Improving Accessibility: Why More Technology Isn’t Always the Answer

Out of all of the different technologies that science fiction writers have dreamed up, has anything lodged itself in the popular imagination as firmly as the “universal translator?” This fascination with shiny new technology extends to improving accessibility for the deaf and hard-of-hearing community, where it does more harm than good.

Witness the periodic hype around “sign language gloves.” Every couple of years, someone else invents “sign language gloves” that supposedly translate sign language into writing or speech. Journalists cover the devices enthusiastically.

We’ve seen the same tendency this month with the news of a workaround that allows Amazon’s Alexa to understand some signs. This is better than it relying on voice alone (and leaving deaf users out of the loop entirely).

But there’s a problem.  Just as machine translation is still no replacement for a skilled human translator, sign language gloves (and other technologies that rely on machine translation) are not a replacement for sign language interpreters.

Here’s why more technology isn’t always the answer to improving accessibility (as well as some suggestions for improving accessibility that can help).

Sign Language Gloves: Why They Don’t Work

Sign language gloves sound like such a great idea (if you’re not deaf, that is). Why don’t they work?  There are several reasons:

  • Translation is complicated, even between two verbal languages.
  • Translating between a verbal language and a sign language adds an extra layer of complexity.
  • When deaf people use sign language, they’re not just “talking” with their hands. They use their whole bodies and facial expressions. There’s no way a pair of gloves can capture all of that. Other devices that rely on cameras might be able to, but would be a pain for deaf people to use.
  • Because translating between sign language and spoken language is such a big job, the technology involved is too complicated and expensive to be practical.
  • Most of the time, these are projects done by engineering students with little to no input from the deaf community.
  • Most “sign language glove” prototypes only translate fingerspelling.  Do you spell out every word you speak? No? Yeah, neither do deaf people, if they can help it.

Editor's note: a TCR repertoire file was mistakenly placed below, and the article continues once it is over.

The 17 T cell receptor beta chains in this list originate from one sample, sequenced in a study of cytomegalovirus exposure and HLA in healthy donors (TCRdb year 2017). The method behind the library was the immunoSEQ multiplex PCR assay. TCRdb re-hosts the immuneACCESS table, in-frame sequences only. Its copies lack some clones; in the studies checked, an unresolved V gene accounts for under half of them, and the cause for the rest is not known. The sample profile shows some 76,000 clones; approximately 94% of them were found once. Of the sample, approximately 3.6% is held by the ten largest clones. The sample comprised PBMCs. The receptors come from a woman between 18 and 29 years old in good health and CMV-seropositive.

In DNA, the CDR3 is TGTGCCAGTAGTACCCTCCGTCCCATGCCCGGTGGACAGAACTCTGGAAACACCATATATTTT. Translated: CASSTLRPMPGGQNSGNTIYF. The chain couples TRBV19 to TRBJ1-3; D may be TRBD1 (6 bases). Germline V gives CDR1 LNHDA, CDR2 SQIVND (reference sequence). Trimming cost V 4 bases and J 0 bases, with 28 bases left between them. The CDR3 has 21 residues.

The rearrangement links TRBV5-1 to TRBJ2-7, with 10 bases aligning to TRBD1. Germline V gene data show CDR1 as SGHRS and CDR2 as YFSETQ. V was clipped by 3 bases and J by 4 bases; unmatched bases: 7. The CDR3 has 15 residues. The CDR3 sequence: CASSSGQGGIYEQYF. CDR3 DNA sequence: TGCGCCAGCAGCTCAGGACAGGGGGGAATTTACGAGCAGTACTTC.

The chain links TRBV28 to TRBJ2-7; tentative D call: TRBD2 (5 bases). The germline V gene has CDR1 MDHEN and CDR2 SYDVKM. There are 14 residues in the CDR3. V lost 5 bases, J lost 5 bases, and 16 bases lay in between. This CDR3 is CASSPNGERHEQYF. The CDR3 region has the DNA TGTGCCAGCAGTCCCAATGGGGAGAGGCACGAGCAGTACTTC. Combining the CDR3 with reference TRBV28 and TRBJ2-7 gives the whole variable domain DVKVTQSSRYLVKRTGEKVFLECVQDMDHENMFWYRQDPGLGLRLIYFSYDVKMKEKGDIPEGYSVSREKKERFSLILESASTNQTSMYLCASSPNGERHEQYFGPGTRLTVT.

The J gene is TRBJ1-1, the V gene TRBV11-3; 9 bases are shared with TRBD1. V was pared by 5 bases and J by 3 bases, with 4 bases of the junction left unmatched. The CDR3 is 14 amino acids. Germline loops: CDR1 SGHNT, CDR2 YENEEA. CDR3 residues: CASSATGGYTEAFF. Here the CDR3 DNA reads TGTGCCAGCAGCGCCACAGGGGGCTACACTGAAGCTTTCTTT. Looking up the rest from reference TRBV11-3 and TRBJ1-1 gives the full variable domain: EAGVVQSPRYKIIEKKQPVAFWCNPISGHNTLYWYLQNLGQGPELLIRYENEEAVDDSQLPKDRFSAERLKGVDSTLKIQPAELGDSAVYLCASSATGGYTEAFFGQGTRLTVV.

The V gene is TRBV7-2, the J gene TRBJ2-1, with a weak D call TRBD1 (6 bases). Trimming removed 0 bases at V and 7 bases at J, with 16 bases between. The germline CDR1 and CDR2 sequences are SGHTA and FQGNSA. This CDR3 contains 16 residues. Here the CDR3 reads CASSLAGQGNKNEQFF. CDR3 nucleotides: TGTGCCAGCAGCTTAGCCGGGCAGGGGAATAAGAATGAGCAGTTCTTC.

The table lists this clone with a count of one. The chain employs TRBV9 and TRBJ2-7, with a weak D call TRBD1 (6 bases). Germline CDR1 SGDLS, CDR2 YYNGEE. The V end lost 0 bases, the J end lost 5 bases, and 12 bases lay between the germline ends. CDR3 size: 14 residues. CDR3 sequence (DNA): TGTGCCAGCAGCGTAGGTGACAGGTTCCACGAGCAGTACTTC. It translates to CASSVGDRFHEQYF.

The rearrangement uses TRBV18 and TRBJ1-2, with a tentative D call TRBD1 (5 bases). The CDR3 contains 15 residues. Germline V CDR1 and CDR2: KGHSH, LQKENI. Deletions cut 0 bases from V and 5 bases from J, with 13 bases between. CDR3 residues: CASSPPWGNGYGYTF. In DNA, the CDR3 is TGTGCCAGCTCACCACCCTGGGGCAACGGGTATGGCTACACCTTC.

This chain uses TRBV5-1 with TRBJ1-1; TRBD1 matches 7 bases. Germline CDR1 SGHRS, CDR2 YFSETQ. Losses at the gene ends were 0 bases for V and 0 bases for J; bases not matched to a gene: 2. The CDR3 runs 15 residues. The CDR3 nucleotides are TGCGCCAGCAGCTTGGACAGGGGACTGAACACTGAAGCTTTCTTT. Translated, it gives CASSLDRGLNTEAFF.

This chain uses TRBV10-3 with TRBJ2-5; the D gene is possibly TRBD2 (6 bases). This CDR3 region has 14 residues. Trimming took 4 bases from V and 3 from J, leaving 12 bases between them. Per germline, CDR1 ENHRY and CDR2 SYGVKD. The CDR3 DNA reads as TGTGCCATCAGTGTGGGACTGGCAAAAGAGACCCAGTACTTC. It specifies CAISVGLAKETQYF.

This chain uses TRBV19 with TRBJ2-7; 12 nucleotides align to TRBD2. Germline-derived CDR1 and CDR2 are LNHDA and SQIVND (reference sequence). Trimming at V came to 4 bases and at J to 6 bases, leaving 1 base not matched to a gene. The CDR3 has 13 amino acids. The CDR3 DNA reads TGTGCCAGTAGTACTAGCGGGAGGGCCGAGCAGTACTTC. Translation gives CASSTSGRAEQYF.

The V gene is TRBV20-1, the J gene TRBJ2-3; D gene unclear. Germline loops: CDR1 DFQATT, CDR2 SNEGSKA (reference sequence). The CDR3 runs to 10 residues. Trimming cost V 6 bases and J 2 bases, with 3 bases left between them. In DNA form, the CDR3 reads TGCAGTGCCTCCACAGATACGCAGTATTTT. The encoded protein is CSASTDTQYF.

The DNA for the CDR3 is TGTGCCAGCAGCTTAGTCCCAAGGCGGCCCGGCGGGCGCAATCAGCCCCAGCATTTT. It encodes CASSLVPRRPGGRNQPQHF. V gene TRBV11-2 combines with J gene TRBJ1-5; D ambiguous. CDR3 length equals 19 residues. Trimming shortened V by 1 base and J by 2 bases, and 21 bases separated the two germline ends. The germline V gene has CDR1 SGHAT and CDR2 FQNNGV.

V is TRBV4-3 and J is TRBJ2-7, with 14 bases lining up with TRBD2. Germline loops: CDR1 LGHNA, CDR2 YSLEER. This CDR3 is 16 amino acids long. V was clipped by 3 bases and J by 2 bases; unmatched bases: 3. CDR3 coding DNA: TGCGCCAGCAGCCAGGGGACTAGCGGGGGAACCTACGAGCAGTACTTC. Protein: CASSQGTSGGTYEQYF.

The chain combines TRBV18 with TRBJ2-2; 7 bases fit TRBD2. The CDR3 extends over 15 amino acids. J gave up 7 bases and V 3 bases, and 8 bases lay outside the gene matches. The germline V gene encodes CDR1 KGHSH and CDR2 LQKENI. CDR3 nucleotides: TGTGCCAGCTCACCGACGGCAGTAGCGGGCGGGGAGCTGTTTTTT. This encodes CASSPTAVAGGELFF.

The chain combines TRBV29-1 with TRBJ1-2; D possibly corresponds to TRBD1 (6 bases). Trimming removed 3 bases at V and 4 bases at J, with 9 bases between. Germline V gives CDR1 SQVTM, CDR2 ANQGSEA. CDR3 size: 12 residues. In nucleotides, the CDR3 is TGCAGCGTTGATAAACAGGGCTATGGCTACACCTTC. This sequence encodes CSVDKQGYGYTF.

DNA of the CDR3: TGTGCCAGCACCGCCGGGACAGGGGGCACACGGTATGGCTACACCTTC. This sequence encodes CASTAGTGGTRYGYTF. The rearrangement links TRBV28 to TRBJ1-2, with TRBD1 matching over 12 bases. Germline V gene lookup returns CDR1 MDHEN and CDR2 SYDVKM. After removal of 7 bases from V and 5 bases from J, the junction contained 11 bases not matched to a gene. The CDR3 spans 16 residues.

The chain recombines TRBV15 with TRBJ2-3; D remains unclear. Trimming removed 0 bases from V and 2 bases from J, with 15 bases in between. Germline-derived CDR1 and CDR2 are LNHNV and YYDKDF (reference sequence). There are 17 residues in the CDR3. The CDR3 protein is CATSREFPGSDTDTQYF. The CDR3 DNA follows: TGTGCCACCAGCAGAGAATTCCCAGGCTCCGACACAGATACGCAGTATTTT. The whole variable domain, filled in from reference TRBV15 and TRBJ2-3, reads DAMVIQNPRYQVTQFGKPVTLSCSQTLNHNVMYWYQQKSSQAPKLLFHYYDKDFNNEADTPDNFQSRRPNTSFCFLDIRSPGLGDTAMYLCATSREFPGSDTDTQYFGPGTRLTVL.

The root of the problem is that sign language gloves cater to the wants of the hearing population instead of the needs of the deaf signing community. Read more

The Aloha Poke Controversy: Naming Businesses Across Cultures

Naming a business is hard. Sometimes, it makes sense to look to other languages and cultures for inspiration. But beware: a poorly chosen trademark from another language can turn into a PR disaster later. A Chicago restaurant chain called Aloha Poke found that out the hard way earlier this month.

Here’s the controversy, in a nutshell:

The restaurant specialises in an Americanised version of a Hawaiian staple called “poke,” seasoned raw fish and rice bowls. The restaurant’s founder, Zach Friedlander, is not native Hawaiian in any sense of the word. He first discovered poke in Los Angeles. Aloha Poke has done well in Chicago and plans to expand nationwide.

So, its lawyers began sending out cease-and-desist letters to other restaurants that used the words “Aloha” and “poke” in their names. The targets included small family restaurants owned by native Hawaiians, some of which had been in business for years. Social media outrage ensued. So far, there have been protests, a threatened boycott, thousands of one-star Yelp reviews and a threatened lawsuit.

If you’re considering giving your business or product a name in a foreign language, here are four questions to ask yourself first.

Has the culture you’re taking inspiration from been historically marginalised or oppressed?

If you’re a cultural outsider, you need to be aware of the history of the culture that inspires your business. A little bit of research would have shown that native Hawaiians have historical reasons to be sensitive to and angry about exploitation from the mainland. Read more

The Apple School of International Marketing: 5 Strategies Worth Stealing

Last week, Apple made history when it became the first US company worth $1 trillion. How did they do it? Certainly not by selling their products in only one country using only one language.  In fact, since 2010, the share of Apple’s revenue generated outside of the United States has hovered between 55% and 70%.

What makes Apple such a coveted brand around the world? And what lessons can other businesses learn from Apple’s success? Here are 5 international marketing strategy ideas from Apple that are worth stealing (even if you aren’t Steve Jobs).

Maintain a consistent brand across cultures.

No matter what country you’re in, Apple’s products are the same. Their products, their adverts and their website use the same clean, minimalist design the world over. Apple iPhones all have the same features. The visuals on the website are the same no matter what language option you choose.

We talk quite a bit about the importance of customising your marketing and your website to account for different cultural preferences. But it’s also important that your brand maintains an underlying consistency.